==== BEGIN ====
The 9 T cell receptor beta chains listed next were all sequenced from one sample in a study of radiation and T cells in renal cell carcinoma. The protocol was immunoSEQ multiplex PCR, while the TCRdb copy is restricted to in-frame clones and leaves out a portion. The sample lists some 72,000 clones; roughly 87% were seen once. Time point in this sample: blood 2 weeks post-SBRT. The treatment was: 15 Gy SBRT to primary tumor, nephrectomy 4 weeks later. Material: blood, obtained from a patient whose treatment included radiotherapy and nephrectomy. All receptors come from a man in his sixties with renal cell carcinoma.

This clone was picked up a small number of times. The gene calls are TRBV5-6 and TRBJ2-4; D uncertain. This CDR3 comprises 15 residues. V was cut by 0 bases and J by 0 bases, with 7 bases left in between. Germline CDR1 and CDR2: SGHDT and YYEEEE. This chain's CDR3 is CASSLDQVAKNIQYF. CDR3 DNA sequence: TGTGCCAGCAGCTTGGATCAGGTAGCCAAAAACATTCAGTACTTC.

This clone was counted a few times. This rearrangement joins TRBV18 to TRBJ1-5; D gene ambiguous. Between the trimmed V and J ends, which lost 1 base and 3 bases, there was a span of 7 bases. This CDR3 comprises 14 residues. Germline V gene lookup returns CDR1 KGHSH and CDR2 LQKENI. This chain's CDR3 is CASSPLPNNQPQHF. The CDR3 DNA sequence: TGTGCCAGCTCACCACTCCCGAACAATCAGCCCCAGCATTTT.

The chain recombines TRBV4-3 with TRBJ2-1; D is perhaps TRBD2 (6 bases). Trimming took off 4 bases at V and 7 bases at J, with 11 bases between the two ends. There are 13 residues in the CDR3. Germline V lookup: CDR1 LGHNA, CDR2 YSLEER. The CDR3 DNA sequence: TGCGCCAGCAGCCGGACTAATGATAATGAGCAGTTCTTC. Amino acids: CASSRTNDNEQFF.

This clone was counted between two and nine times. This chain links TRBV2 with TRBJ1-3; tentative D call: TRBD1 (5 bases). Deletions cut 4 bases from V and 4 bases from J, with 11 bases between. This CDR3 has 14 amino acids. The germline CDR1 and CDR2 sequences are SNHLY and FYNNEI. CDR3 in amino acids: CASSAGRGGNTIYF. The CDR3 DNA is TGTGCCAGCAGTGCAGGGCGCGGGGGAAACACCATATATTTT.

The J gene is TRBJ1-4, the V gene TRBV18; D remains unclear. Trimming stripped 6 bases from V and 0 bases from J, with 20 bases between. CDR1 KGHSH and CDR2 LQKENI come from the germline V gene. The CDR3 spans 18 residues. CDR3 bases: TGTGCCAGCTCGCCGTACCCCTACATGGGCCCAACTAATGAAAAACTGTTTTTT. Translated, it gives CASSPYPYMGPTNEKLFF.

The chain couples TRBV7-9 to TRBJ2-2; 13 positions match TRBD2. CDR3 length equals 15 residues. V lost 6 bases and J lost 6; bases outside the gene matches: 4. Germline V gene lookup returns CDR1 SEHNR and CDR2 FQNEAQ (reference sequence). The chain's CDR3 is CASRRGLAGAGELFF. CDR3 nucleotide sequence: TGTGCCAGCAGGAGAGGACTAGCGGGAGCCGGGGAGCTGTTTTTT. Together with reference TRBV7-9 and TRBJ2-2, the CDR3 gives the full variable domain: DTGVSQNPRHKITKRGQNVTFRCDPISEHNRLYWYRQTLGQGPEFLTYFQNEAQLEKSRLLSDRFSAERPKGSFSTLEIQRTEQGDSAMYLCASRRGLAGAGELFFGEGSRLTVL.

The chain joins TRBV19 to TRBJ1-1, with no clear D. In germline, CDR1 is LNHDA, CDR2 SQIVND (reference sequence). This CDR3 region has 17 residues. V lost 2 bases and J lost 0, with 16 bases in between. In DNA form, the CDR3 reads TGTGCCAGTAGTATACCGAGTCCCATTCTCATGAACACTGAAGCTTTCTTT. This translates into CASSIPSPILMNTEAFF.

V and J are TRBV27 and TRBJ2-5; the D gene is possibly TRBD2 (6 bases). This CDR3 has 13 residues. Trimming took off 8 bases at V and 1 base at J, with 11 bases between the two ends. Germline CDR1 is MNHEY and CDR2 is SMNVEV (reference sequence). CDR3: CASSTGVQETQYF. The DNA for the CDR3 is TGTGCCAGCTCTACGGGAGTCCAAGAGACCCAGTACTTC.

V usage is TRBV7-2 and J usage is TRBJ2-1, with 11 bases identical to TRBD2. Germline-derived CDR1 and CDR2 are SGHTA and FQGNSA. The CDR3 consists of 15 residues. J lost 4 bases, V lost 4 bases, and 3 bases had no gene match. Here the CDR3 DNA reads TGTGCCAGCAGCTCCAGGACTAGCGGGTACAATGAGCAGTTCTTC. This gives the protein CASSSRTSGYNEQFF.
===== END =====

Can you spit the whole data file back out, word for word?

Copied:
The 9 T cell receptor beta chains listed next were all sequenced from one sample in a study of radiation and T cells in renal cell carcinoma. The protocol was immunoSEQ multiplex PCR, while the TCRdb copy is restricted to in-frame clones and leaves out a portion. The sample lists some 72,000 clones; roughly 87% were seen once. Time point in this sample: blood 2 weeks post-SBRT. The treatment was: 15 Gy SBRT to primary tumor, nephrectomy 4 weeks later. Material: blood, obtained from a patient whose treatment included radiotherapy and nephrectomy. All receptors come from a man in his sixties with renal cell carcinoma.

This clone was picked up a small number of times. The gene calls are TRBV5-6 and TRBJ2-4; D uncertain. This CDR3 comprises 15 residues. V was cut by 0 bases and J by 0 bases, with 7 bases left in between. Germline CDR1 and CDR2: SGHDT and YYEEEE. This chain's CDR3 is CASSLDQVAKNIQYF. CDR3 DNA sequence: TGTGCCAGCAGCTTGGATCAGGTAGCCAAAAACATTCAGTACTTC.

This clone was counted a few times. This rearrangement joins TRBV18 to TRBJ1-5; D gene ambiguous. Between the trimmed V and J ends, which lost 1 base and 3 bases, there was a span of 7 bases. This CDR3 comprises 14 residues. Germline V gene lookup returns CDR1 KGHSH and CDR2 LQKENI. This chain's CDR3 is CASSPLPNNQPQHF. The CDR3 DNA sequence: TGTGCCAGCTCACCACTCCCGAACAATCAGCCCCAGCATTTT.

The chain recombines TRBV4-3 with TRBJ2-1; D is perhaps TRBD2 (6 bases). Trimming took off 4 bases at V and 7 bases at J, with 11 bases between the two ends. There are 13 residues in the CDR3. Germline V lookup: CDR1 LGHNA, CDR2 YSLEER. The CDR3 DNA sequence: TGCGCCAGCAGCCGGACTAATGATAATGAGCAGTTCTTC. Amino acids: CASSRTNDNEQFF.

This clone was counted between two and nine times. This chain links TRBV2 with TRBJ1-3; tentative D call: TRBD1 (5 bases). Deletions cut 4 bases from V and 4 bases from J, with 11 bases between. This CDR3 has 14 amino acids. The germline CDR1 and CDR2 sequences are SNHLY and FYNNEI. CDR3 in amino acids: CASSAGRGGNTIYF. The CDR3 DNA is TGTGCCAGCAGTGCAGGGCGCGGGGGAAACACCATATATTTT.

The J gene is TRBJ1-4, the V gene TRBV18; D remains unclear. Trimming stripped 6 bases from V and 0 bases from J, with 20 bases between. CDR1 KGHSH and CDR2 LQKENI come from the germline V gene. The CDR3 spans 18 residues. CDR3 bases: TGTGCCAGCTCGCCGTACCCCTACATGGGCCCAACTAATGAAAAACTGTTTTTT. Translated, it gives CASSPYPYMGPTNEKLFF.

The chain couples TRBV7-9 to TRBJ2-2; 13 positions match TRBD2. CDR3 length equals 15 residues. V lost 6 bases and J lost 6; bases outside the gene matches: 4. Germline V gene lookup returns CDR1 SEHNR and CDR2 FQNEAQ (reference sequence). The chain's CDR3 is CASRRGLAGAGELFF. CDR3 nucleotide sequence: TGTGCCAGCAGGAGAGGACTAGCGGGAGCCGGGGAGCTGTTTTTT. Together with reference TRBV7-9 and TRBJ2-2, the CDR3 gives the full variable domain: DTGVSQNPRHKITKRGQNVTFRCDPISEHNRLYWYRQTLGQGPEFLTYFQNEAQLEKSRLLSDRFSAERPKGSFSTLEIQRTEQGDSAMYLCASRRGLAGAGELFFGEGSRLTVL.

The chain joins TRBV19 to TRBJ1-1, with no clear D. In germline, CDR1 is LNHDA, CDR2 SQIVND (reference sequence). This CDR3 region has 17 residues. V lost 2 bases and J lost 0, with 16 bases in between. In DNA form, the CDR3 reads TGTGCCAGTAGTATACCGAGTCCCATTCTCATGAACACTGAAGCTTTCTTT. This translates into CASSIPSPILMNTEAFF.

V and J are TRBV27 and TRBJ2-5; the D gene is possibly TRBD2 (6 bases). This CDR3 has 13 residues. Trimming took off 8 bases at V and 1 base at J, with 11 bases between the two ends. Germline CDR1 is MNHEY and CDR2 is SMNVEV (reference sequence). CDR3: CASSTGVQETQYF. The DNA for the CDR3 is TGTGCCAGCTCTACGGGAGTCCAAGAGACCCAGTACTTC.

V usage is TRBV7-2 and J usage is TRBJ2-1, with 11 bases identical to TRBD2. Germline-derived CDR1 and CDR2 are SGHTA and FQGNSA. The CDR3 consists of 15 residues. J lost 4 bases, V lost 4 bases, and 3 bases had no gene match. Here the CDR3 DNA reads TGTGCCAGCAGCTCCAGGACTAGCGGGTACAATGAGCAGTTCTTC. This gives the protein CASSSRTSGYNEQFF.